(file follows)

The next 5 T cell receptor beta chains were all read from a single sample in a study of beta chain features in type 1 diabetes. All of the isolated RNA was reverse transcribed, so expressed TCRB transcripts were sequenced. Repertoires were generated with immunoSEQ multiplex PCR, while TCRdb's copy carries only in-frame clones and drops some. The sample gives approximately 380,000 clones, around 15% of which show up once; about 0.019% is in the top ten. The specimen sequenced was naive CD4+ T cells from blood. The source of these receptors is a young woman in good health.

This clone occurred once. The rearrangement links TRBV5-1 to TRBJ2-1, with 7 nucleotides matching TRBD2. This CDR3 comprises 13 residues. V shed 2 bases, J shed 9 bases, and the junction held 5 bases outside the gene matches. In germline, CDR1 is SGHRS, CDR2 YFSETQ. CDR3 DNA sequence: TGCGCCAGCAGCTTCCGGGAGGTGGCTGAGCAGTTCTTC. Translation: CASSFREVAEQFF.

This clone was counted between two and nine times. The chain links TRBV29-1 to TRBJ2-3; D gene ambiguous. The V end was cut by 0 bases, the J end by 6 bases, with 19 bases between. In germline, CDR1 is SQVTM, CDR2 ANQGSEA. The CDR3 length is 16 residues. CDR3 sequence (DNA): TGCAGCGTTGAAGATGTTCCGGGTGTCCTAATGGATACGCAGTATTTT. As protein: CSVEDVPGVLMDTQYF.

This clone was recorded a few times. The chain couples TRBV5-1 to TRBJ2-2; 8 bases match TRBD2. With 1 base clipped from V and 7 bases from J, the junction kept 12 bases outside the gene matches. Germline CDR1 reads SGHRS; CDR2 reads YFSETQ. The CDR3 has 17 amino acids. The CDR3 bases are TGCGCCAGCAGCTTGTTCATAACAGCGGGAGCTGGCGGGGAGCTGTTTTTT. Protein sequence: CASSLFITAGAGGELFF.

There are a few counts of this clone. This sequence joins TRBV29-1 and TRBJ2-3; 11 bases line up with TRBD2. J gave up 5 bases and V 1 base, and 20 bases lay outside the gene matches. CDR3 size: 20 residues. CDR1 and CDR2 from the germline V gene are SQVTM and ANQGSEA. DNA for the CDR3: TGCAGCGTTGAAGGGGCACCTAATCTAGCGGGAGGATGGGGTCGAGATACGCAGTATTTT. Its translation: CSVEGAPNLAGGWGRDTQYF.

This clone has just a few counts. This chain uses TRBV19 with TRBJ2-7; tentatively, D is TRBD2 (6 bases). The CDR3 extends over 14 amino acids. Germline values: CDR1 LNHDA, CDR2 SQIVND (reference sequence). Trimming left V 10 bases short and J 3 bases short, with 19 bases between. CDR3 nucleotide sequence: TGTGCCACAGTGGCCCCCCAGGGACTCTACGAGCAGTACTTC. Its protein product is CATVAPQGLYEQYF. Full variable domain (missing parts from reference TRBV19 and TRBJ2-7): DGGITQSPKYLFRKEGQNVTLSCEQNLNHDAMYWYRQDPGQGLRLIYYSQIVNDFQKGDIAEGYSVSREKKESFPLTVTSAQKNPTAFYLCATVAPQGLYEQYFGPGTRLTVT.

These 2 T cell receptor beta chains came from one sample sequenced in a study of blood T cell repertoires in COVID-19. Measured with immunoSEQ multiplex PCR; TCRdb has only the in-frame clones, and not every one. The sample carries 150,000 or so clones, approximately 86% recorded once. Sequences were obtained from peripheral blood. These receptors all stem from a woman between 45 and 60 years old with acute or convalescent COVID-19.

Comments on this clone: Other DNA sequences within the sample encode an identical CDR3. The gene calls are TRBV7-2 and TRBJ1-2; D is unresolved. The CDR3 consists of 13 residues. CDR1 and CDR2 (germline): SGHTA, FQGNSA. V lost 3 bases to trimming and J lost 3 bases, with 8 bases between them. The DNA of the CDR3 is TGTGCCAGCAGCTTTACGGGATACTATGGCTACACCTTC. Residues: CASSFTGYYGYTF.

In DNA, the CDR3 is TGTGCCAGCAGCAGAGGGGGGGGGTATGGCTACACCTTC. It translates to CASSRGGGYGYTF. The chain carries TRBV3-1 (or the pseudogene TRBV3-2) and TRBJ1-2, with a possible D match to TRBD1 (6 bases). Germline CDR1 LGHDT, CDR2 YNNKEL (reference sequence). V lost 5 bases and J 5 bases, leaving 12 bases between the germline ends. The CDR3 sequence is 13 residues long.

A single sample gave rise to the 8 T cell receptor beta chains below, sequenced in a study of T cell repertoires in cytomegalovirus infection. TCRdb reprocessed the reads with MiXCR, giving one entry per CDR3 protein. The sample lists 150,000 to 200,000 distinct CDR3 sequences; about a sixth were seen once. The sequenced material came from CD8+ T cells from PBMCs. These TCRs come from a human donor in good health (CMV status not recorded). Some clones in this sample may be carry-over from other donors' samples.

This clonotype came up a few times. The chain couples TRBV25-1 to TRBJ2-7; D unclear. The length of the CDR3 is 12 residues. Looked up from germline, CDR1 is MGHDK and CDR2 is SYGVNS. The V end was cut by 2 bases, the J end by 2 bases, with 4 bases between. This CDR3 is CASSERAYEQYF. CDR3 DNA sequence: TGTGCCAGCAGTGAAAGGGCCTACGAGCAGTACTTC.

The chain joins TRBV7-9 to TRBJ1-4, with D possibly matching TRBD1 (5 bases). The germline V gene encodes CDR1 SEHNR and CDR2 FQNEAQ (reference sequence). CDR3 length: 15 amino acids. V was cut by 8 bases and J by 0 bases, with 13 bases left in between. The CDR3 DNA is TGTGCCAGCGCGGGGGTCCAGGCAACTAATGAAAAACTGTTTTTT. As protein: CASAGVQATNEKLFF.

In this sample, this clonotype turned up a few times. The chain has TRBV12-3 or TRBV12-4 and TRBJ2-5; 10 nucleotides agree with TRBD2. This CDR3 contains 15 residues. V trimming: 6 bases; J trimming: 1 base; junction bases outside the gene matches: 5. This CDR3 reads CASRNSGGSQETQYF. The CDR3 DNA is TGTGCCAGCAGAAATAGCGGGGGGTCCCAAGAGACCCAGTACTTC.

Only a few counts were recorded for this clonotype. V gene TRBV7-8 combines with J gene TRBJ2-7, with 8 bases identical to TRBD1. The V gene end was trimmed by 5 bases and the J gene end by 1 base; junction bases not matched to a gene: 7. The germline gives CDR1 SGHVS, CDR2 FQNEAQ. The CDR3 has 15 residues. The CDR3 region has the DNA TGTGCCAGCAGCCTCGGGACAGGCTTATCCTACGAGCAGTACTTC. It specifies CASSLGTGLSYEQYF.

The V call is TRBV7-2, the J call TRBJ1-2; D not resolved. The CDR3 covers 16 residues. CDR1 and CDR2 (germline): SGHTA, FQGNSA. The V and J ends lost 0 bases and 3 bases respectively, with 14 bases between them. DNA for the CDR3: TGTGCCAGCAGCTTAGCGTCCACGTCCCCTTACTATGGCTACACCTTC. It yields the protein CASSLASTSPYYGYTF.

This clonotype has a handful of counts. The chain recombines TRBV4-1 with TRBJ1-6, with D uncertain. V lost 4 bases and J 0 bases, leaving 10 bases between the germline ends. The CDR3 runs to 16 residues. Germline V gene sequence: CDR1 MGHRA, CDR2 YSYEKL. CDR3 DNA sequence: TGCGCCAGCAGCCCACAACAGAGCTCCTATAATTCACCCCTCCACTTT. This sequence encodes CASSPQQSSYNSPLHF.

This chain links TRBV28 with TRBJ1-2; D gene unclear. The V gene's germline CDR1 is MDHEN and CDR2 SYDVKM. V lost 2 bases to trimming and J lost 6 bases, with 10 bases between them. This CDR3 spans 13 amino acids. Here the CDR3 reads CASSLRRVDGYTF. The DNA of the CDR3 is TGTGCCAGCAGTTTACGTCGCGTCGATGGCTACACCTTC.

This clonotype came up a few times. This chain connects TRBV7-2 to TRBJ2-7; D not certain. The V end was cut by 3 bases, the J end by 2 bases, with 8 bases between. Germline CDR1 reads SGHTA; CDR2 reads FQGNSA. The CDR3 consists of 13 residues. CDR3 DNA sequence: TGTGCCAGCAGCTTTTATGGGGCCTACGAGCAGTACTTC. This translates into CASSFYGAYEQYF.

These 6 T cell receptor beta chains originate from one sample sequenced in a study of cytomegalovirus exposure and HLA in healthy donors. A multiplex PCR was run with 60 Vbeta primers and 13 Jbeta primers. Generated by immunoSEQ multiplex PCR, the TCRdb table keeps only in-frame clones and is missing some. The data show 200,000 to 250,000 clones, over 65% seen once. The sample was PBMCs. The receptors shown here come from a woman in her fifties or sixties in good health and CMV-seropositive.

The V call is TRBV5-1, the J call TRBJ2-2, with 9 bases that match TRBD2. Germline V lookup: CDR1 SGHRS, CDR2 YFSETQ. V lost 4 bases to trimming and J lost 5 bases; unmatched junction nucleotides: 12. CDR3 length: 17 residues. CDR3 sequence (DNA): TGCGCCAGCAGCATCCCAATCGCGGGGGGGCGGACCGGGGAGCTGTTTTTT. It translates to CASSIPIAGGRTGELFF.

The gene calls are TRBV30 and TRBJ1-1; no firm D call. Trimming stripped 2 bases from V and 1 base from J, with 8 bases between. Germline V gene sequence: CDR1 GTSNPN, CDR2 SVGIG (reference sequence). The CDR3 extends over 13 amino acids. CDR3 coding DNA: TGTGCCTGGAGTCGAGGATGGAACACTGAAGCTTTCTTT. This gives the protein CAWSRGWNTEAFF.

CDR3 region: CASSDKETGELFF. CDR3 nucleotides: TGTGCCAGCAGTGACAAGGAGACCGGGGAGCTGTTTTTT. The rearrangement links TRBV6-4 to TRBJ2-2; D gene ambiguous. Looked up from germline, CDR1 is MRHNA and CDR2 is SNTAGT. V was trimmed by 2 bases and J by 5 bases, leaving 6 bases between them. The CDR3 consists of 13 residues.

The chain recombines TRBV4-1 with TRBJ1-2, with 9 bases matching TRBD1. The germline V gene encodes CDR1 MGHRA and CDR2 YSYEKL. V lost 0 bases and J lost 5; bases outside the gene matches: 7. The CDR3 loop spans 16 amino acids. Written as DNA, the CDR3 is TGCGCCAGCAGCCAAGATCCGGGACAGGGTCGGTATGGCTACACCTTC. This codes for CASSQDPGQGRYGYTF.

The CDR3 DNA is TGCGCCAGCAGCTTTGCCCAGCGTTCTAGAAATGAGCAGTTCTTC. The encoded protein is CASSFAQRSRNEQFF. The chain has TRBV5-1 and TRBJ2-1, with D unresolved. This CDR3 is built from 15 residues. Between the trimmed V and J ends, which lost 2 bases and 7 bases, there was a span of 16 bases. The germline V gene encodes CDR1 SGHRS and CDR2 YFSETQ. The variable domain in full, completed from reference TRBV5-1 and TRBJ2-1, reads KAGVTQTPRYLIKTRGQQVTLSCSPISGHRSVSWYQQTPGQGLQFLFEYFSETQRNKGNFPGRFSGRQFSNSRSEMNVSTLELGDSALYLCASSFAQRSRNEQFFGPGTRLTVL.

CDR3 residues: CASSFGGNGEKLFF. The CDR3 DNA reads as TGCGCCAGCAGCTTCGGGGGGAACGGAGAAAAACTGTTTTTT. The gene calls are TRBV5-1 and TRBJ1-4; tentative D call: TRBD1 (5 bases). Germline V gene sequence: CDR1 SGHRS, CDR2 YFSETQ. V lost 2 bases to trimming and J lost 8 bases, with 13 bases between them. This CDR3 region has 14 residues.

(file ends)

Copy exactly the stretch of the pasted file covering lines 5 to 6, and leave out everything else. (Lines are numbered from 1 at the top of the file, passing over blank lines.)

There are a few counts of this clone. This sequence joins TRBV29-1 and TRBJ2-3; 11 bases line up with TRBD2. J gave up 5 bases and V 1 base, and 20 bases lay outside the gene matches. CDR3 size: 20 residues. CDR1 and CDR2 from the germline V gene are SQVTM and ANQGSEA. DNA for the CDR3: TGCAGCGTTGAAGGGGCACCTAATCTAGCGGGAGGATGGGGTCGAGATACGCAGTATTTT. Its translation: CSVEGAPNLAGGWGRDTQYF.

This clone has just a few counts. This chain uses TRBV19 with TRBJ2-7; tentatively, D is TRBD2 (6 bases). The CDR3 extends over 14 amino acids. Germline values: CDR1 LNHDA, CDR2 SQIVND (reference sequence). Trimming left V 10 bases short and J 3 bases short, with 19 bases between. CDR3 nucleotide sequence: TGTGCCACAGTGGCCCCCCAGGGACTCTACGAGCAGTACTTC. Its protein product is CATVAPQGLYEQYF. Full variable domain (missing parts from reference TRBV19 and TRBJ2-7): DGGITQSPKYLFRKEGQNVTLSCEQNLNHDAMYWYRQDPGQGLRLIYYSQIVNDFQKGDIAEGYSVSREKKESFPLTVTSAQKNPTAFYLCATVAPQGLYEQYFGPGTRLTVT.